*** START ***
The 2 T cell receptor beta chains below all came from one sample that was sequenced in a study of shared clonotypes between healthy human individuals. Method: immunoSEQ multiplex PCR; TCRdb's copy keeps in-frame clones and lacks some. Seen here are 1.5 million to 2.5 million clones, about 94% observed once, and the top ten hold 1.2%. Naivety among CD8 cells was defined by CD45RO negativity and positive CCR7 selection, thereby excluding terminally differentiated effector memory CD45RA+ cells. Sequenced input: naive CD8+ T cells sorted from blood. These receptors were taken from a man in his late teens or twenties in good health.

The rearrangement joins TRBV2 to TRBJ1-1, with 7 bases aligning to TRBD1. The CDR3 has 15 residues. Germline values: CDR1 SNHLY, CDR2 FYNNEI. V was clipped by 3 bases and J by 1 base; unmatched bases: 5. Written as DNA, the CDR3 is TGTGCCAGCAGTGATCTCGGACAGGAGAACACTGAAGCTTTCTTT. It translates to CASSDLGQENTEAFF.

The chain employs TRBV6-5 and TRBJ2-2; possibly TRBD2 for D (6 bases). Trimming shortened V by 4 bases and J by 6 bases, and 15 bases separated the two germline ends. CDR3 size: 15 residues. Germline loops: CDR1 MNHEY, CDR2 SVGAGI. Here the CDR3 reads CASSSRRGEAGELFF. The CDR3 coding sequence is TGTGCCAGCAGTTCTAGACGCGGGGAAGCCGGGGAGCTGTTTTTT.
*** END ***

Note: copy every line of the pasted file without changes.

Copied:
The 2 T cell receptor beta chains below all came from one sample that was sequenced in a study of shared clonotypes between healthy human individuals. Method: immunoSEQ multiplex PCR; TCRdb's copy keeps in-frame clones and lacks some. Seen here are 1.5 million to 2.5 million clones, about 94% observed once, and the top ten hold 1.2%. Naivety among CD8 cells was defined by CD45RO negativity and positive CCR7 selection, thereby excluding terminally differentiated effector memory CD45RA+ cells. Sequenced input: naive CD8+ T cells sorted from blood. These receptors were taken from a man in his late teens or twenties in good health.

The rearrangement joins TRBV2 to TRBJ1-1, with 7 bases aligning to TRBD1. The CDR3 has 15 residues. Germline values: CDR1 SNHLY, CDR2 FYNNEI. V was clipped by 3 bases and J by 1 base; unmatched bases: 5. Written as DNA, the CDR3 is TGTGCCAGCAGTGATCTCGGACAGGAGAACACTGAAGCTTTCTTT. It translates to CASSDLGQENTEAFF.

The chain employs TRBV6-5 and TRBJ2-2; possibly TRBD2 for D (6 bases). Trimming shortened V by 4 bases and J by 6 bases, and 15 bases separated the two germline ends. CDR3 size: 15 residues. Germline loops: CDR1 MNHEY, CDR2 SVGAGI. Here the CDR3 reads CASSSRRGEAGELFF. The CDR3 coding sequence is TGTGCCAGCAGTTCTAGACGCGGGGAAGCCGGGGAGCTGTTTTTT.